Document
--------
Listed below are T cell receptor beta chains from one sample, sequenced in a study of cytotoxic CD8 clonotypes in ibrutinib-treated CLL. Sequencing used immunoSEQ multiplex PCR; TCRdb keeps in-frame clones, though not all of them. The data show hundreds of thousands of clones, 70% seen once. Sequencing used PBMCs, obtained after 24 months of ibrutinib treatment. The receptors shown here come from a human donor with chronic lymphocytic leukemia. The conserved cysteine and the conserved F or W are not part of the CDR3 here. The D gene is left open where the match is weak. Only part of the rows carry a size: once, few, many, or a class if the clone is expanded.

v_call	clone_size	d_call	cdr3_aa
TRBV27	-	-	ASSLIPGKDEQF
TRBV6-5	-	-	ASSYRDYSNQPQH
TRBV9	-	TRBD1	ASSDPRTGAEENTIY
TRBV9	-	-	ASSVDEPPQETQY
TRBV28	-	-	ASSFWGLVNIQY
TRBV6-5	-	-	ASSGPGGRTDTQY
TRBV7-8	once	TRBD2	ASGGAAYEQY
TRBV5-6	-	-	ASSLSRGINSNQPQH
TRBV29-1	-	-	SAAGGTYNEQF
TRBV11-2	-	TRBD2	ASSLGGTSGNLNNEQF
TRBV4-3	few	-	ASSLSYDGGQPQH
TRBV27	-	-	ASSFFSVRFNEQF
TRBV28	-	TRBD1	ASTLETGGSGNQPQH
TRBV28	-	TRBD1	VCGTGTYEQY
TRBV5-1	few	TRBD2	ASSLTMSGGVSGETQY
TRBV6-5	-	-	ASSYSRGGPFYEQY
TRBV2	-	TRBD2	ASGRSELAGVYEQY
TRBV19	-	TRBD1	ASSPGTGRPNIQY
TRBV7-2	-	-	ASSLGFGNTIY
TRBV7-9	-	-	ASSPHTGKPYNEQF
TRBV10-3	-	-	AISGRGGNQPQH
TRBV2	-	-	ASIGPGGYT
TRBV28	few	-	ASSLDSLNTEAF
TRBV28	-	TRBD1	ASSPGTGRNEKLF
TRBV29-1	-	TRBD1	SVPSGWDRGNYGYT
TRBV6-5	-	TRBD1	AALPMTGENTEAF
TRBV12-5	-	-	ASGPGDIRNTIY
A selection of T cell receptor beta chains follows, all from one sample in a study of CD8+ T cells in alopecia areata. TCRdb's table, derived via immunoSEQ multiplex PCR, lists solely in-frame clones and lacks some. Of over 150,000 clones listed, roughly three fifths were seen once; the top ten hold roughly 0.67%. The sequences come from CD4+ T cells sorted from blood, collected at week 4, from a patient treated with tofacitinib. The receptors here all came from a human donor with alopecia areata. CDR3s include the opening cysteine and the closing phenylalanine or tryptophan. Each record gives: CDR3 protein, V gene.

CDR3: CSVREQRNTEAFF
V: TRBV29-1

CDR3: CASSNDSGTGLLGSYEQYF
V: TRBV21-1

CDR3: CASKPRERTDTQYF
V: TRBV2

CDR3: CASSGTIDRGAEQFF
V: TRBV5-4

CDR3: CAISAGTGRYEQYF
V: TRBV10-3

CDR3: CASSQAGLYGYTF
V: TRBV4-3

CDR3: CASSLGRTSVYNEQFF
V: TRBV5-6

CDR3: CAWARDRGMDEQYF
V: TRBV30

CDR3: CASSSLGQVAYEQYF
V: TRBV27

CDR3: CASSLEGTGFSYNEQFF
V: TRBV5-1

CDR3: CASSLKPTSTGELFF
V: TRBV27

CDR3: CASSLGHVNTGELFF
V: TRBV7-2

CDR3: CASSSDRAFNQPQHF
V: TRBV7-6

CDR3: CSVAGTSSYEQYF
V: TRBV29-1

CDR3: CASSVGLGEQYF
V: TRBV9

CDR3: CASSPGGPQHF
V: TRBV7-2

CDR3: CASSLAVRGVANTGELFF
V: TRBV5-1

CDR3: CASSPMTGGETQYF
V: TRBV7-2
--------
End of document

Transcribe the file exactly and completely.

Listed below are T cell receptor beta chains from one sample, sequenced in a study of cytotoxic CD8 clonotypes in ibrutinib-treated CLL. Sequencing used immunoSEQ multiplex PCR; TCRdb keeps in-frame clones, though not all of them. The data show hundreds of thousands of clones, 70% seen once. Sequencing used PBMCs, obtained after 24 months of ibrutinib treatment. The receptors shown here come from a human donor with chronic lymphocytic leukemia. The conserved cysteine and the conserved F or W are not part of the CDR3 here. The D gene is left open where the match is weak. Only part of the rows carry a size: once, few, many, or a class if the clone is expanded.

v_call	clone_size	d_call	cdr3_aa
TRBV27	-	-	ASSLIPGKDEQF
TRBV6-5	-	-	ASSYRDYSNQPQH
TRBV9	-	TRBD1	ASSDPRTGAEENTIY
TRBV9	-	-	ASSVDEPPQETQY
TRBV28	-	-	ASSFWGLVNIQY
TRBV6-5	-	-	ASSGPGGRTDTQY
TRBV7-8	once	TRBD2	ASGGAAYEQY
TRBV5-6	-	-	ASSLSRGINSNQPQH
TRBV29-1	-	-	SAAGGTYNEQF
TRBV11-2	-	TRBD2	ASSLGGTSGNLNNEQF
TRBV4-3	few	-	ASSLSYDGGQPQH
TRBV27	-	-	ASSFFSVRFNEQF
TRBV28	-	TRBD1	ASTLETGGSGNQPQH
TRBV28	-	TRBD1	VCGTGTYEQY
TRBV5-1	few	TRBD2	ASSLTMSGGVSGETQY
TRBV6-5	-	-	ASSYSRGGPFYEQY
TRBV2	-	TRBD2	ASGRSELAGVYEQY
TRBV19	-	TRBD1	ASSPGTGRPNIQY
TRBV7-2	-	-	ASSLGFGNTIY
TRBV7-9	-	-	ASSPHTGKPYNEQF
TRBV10-3	-	-	AISGRGGNQPQH
TRBV2	-	-	ASIGPGGYT
TRBV28	few	-	ASSLDSLNTEAF
TRBV28	-	TRBD1	ASSPGTGRNEKLF
TRBV29-1	-	TRBD1	SVPSGWDRGNYGYT
TRBV6-5	-	TRBD1	AALPMTGENTEAF
TRBV12-5	-	-	ASGPGDIRNTIY
A selection of T cell receptor beta chains follows, all from one sample in a study of CD8+ T cells in alopecia areata. TCRdb's table, derived via immunoSEQ multiplex PCR, lists solely in-frame clones and lacks some. Of over 150,000 clones listed, roughly three fifths were seen once; the top ten hold roughly 0.67%. The sequences come from CD4+ T cells sorted from blood, collected at week 4, from a patient treated with tofacitinib. The receptors here all came from a human donor with alopecia areata. CDR3s include the opening cysteine and the closing phenylalanine or tryptophan. Each record gives: CDR3 protein, V gene.

CDR3: CSVREQRNTEAFF
V: TRBV29-1

CDR3: CASSNDSGTGLLGSYEQYF
V: TRBV21-1

CDR3: CASKPRERTDTQYF
V: TRBV2

CDR3: CASSGTIDRGAEQFF
V: TRBV5-4

CDR3: CAISAGTGRYEQYF
V: TRBV10-3

CDR3: CASSQAGLYGYTF
V: TRBV4-3

CDR3: CASSLGRTSVYNEQFF
V: TRBV5-6

CDR3: CAWARDRGMDEQYF
V: TRBV30

CDR3: CASSSLGQVAYEQYF
V: TRBV27

CDR3: CASSLEGTGFSYNEQFF
V: TRBV5-1

CDR3: CASSLKPTSTGELFF
V: TRBV27

CDR3: CASSLGHVNTGELFF
V: TRBV7-2

CDR3: CASSSDRAFNQPQHF
V: TRBV7-6

CDR3: CSVAGTSSYEQYF
V: TRBV29-1

CDR3: CASSVGLGEQYF
V: TRBV9

CDR3: CASSPGGPQHF
V: TRBV7-2

CDR3: CASSLAVRGVANTGELFF
V: TRBV5-1

CDR3: CASSPMTGGETQYF
V: TRBV7-2